Home Business Energy Specialists Discuss U.S., Japan Pathways

Energy Specialists Discuss U.S., Japan Pathways

By Shunya Uetsuji The North American Post

Energy experts from Japan and Washington State discuss the possiblity for renewable energy in the US and Japan on Oct 28 in BellevuePhoto by Shunya Uetsuji The North American Post

The Japan-America Society of the State of Washington held a business round table to discuss the future of clean energy in Japan and the United States at Bellevue City Hall on Oct. 28
Daisuke Kitazawa, associate professor of the Department of Mechanical Systems, Institute of Industrial Science of the University of Tokyo, was the keynote speaker at the event while Kenji Ushimaru, president of Infra Innovations and JETRO senior advisor; Perry England, vice president of building performance of MacDonald-Miller Facility Solutions; and Susan Petty, president and CTO of AltaRock Energy joined as panelists. Kelly Ogilvie, senior policy advisor of the Office of Governor Jay Inslee was the moderator.
Kitazawa introduced Japan’s energy situation since the Great East Japan Earthquake of March 11, 2011, and the approaches taken since then and issues of clean energy in Japan, especially marine energy which is his research field.
He highlighted five points: technological development, high efficiency and low cost, social acceptance in utilization for isolated islands, and large scale or array, as challenges for developing marine energy in Japan. In addition, he pointed out the possibility that new clean energy development has not developed quickly thus far because of the Japanese government’s focus on nuclear power.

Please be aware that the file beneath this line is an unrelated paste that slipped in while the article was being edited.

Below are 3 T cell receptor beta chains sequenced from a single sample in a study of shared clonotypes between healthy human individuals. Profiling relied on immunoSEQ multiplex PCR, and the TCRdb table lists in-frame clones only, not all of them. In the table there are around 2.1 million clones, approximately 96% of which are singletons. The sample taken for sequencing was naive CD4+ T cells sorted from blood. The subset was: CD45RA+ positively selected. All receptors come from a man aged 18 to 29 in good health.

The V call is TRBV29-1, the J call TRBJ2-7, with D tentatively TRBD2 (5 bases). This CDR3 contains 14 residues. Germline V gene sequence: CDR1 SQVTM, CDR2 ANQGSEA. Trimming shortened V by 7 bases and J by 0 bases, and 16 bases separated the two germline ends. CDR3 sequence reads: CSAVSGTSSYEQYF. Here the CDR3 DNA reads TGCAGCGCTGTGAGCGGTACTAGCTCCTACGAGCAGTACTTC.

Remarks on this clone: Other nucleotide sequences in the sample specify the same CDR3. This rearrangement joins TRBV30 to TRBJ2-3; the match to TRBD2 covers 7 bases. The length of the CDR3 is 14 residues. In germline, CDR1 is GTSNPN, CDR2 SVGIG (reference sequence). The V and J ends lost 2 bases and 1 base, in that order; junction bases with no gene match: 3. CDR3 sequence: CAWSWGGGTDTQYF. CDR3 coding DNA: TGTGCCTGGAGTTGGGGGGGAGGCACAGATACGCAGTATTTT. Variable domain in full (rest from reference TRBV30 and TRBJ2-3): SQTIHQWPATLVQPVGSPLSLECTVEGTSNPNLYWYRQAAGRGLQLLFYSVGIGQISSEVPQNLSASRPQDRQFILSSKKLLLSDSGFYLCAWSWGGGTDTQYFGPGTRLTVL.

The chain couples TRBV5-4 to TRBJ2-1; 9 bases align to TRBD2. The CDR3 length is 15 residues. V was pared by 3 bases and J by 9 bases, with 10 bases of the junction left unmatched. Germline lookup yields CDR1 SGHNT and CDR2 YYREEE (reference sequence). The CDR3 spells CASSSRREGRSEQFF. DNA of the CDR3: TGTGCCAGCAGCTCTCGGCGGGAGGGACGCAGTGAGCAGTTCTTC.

Ushimaru mentioned the potential of solar and wind power as key factors for new energy to make up for the shut down of nuclear power plants in Japan in addition to resolving environmental issues and supporting economic growth.
He inferred that Japan and the United States could work together to develop technology for solar power and wind power generation systems. He explained that the United States has a strong foundation in solar energy while Japan has a strong wind power platform, which survived the 2011 earthquake and tsunami.
“I would like to see U.S. and Japanese companies collaborate together not to install these renewable resources in only Japan or the U.S, but to push into a growing outside market,” he said. “I would like to see business collaboration between Japan and the U.S.”
Successful examples for energy efficient buildings were also outlined by England while Betty shared information about geothermal energy.
According to Betty, Japan has a high potential for geothermal energy from volcanoes, a cost effective alternative for a county that has faced competitive natural gas prices.
Sponsored by the Sasakawa Peace Foundation and National Association of Japan America Societies, the event also included networking among participants as they found ways for Japan and the U.S. to move forward together.